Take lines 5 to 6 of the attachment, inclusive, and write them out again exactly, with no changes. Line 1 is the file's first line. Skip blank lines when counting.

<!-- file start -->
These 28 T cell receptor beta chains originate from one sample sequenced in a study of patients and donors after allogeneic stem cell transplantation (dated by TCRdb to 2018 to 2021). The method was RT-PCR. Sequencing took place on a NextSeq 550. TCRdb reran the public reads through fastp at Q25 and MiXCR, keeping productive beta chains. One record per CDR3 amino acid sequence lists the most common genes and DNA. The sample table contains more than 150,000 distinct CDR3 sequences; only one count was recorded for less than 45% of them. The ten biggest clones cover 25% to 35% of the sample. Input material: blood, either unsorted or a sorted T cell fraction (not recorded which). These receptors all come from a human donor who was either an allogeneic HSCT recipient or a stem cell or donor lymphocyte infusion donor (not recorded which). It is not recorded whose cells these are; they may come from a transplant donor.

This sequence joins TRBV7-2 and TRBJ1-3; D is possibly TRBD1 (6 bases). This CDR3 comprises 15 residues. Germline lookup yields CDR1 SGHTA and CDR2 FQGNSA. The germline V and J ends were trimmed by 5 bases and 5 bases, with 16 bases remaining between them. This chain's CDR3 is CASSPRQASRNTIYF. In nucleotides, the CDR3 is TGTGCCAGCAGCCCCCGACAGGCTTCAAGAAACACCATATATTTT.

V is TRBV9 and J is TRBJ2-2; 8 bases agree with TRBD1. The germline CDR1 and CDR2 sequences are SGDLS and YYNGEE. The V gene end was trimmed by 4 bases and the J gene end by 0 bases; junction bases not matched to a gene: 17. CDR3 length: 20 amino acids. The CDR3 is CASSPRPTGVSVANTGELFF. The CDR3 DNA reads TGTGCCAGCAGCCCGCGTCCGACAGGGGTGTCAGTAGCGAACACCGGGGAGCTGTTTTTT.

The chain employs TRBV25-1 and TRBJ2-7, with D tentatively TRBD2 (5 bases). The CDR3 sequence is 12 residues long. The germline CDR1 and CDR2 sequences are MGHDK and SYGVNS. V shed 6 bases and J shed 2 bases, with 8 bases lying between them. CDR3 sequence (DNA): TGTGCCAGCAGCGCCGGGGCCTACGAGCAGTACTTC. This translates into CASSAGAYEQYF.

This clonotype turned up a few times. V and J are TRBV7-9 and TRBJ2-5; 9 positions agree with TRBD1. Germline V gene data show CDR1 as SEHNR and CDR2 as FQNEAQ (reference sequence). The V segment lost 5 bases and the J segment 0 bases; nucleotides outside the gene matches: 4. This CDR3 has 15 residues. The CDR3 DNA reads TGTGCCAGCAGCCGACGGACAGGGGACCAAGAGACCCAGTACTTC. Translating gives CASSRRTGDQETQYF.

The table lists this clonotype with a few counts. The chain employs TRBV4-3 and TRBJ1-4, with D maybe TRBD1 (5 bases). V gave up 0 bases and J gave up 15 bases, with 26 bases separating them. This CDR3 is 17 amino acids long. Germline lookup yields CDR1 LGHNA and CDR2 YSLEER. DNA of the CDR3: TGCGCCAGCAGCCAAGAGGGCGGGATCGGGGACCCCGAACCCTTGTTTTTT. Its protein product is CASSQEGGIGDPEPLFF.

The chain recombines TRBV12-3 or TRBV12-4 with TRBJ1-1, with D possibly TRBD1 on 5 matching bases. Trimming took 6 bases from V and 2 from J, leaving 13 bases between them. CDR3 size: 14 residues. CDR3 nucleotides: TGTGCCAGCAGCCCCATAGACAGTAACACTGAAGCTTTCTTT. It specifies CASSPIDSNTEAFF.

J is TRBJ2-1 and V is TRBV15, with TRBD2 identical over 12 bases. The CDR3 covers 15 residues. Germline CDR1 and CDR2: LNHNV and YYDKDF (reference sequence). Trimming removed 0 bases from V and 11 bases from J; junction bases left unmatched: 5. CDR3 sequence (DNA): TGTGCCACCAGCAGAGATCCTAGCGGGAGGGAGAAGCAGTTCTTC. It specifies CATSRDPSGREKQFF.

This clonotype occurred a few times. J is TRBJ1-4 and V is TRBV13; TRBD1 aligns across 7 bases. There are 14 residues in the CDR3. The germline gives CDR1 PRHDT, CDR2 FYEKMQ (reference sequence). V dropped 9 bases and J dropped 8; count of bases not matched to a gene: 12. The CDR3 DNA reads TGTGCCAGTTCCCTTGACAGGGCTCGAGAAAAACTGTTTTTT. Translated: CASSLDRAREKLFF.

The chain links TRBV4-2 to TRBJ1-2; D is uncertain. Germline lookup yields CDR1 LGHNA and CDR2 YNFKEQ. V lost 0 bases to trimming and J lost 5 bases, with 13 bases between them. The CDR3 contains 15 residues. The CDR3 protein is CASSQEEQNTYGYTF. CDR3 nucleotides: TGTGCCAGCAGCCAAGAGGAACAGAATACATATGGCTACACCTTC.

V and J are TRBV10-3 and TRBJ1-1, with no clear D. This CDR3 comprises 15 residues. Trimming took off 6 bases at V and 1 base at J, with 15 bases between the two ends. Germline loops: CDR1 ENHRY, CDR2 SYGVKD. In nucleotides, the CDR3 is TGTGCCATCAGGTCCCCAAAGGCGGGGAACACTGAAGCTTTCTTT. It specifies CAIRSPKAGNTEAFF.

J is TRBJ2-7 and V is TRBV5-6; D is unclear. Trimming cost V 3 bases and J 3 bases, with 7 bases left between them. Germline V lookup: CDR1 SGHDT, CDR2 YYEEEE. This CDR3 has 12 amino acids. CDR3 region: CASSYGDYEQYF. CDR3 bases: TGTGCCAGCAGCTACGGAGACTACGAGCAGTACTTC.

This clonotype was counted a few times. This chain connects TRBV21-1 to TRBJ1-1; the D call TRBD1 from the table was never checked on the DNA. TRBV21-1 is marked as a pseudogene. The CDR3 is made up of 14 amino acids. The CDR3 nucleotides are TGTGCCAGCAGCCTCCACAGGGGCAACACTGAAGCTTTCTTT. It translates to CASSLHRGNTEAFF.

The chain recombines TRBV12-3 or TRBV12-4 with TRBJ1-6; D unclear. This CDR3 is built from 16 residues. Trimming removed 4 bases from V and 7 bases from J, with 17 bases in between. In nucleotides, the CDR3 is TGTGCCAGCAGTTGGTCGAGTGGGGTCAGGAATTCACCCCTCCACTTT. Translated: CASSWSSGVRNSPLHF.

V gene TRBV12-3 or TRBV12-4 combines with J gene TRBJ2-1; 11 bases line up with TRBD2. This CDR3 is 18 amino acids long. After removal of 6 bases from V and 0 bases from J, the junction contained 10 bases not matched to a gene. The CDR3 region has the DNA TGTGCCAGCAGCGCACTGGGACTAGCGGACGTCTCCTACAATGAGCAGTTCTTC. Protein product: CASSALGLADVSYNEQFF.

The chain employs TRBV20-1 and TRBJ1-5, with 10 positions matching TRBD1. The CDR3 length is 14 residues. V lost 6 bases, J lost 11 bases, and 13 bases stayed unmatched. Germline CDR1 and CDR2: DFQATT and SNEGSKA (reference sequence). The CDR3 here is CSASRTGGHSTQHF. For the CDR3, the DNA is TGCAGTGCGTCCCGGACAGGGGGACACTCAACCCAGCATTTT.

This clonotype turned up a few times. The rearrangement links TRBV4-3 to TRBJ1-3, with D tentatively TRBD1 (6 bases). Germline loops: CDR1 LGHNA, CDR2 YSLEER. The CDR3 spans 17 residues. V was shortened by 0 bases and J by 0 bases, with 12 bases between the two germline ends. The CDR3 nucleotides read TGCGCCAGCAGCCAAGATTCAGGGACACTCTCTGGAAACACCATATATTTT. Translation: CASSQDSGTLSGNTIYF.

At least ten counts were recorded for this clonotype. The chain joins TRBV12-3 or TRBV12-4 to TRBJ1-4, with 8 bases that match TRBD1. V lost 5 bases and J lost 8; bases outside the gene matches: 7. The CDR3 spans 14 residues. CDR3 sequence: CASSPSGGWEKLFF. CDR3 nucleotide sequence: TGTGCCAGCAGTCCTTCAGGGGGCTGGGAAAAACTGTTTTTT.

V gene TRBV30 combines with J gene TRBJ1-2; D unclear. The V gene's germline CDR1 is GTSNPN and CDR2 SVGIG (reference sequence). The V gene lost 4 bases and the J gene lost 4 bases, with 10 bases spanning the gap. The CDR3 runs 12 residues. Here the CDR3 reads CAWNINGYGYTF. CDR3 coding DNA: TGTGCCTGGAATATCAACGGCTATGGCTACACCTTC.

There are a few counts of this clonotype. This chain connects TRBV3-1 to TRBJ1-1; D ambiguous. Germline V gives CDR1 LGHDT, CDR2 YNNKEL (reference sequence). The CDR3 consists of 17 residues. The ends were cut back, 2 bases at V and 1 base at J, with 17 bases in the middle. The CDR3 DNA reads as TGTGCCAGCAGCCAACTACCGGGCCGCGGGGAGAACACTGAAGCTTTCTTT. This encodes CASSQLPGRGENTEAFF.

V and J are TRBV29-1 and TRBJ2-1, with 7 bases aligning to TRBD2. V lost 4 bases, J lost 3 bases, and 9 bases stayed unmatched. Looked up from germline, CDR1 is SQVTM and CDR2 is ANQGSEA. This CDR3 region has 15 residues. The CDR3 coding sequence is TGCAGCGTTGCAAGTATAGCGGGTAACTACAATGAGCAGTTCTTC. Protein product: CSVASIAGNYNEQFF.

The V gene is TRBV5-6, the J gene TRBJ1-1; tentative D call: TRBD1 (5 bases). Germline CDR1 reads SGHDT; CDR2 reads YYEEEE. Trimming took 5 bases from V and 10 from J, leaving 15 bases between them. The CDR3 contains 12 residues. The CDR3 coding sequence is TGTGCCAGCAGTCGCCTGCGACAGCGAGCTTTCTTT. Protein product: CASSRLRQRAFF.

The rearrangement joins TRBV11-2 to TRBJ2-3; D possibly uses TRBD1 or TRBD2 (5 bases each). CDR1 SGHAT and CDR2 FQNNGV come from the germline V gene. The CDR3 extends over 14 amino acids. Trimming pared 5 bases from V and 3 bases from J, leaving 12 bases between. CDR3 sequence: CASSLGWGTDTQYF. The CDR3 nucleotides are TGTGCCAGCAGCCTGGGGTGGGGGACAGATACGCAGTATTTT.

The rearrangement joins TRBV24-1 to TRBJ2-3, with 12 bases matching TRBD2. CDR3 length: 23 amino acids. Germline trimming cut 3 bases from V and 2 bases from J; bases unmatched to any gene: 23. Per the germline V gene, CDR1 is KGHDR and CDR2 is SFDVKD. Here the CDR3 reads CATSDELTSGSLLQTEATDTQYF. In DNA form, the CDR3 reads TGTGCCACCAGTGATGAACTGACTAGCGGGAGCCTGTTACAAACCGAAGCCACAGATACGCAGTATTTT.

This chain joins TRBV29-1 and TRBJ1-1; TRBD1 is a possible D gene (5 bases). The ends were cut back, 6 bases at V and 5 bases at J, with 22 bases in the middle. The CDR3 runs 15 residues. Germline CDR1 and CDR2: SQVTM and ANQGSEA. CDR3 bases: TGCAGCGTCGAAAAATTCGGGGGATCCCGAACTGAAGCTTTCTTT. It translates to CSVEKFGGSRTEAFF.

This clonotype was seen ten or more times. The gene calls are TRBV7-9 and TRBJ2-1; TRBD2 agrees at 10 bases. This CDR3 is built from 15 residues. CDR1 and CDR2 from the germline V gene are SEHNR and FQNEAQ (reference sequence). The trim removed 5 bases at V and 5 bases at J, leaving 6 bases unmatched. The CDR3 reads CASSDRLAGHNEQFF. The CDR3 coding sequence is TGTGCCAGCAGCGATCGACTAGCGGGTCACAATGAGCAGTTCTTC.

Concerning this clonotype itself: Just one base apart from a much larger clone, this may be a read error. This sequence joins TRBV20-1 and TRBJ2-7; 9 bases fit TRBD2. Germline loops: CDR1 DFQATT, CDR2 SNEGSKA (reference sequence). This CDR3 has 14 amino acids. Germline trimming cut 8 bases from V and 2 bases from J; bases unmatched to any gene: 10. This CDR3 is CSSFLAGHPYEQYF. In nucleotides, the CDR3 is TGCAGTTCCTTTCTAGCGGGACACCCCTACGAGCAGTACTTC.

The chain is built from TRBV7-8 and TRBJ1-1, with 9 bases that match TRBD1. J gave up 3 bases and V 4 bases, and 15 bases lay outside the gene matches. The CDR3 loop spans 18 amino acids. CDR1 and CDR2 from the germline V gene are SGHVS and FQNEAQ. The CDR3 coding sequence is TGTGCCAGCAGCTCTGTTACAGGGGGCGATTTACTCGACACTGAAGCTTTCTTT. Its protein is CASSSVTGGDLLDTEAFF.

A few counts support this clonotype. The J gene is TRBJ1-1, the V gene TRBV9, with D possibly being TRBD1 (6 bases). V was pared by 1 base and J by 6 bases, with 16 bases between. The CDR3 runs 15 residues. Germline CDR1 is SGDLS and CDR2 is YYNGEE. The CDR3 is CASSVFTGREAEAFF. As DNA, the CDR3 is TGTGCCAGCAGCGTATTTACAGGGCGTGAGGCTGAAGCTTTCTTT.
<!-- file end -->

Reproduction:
This clonotype turned up a few times. V and J are TRBV7-9 and TRBJ2-5; 9 positions agree with TRBD1. Germline V gene data show CDR1 as SEHNR and CDR2 as FQNEAQ (reference sequence). The V segment lost 5 bases and the J segment 0 bases; nucleotides outside the gene matches: 4. This CDR3 has 15 residues. The CDR3 DNA reads TGTGCCAGCAGCCGACGGACAGGGGACCAAGAGACCCAGTACTTC. Translating gives CASSRRTGDQETQYF.

The table lists this clonotype with a few counts. The chain employs TRBV4-3 and TRBJ1-4, with D maybe TRBD1 (5 bases). V gave up 0 bases and J gave up 15 bases, with 26 bases separating them. This CDR3 is 17 amino acids long. Germline lookup yields CDR1 LGHNA and CDR2 YSLEER. DNA of the CDR3: TGCGCCAGCAGCCAAGAGGGCGGGATCGGGGACCCCGAACCCTTGTTTTTT. Its protein product is CASSQEGGIGDPEPLFF.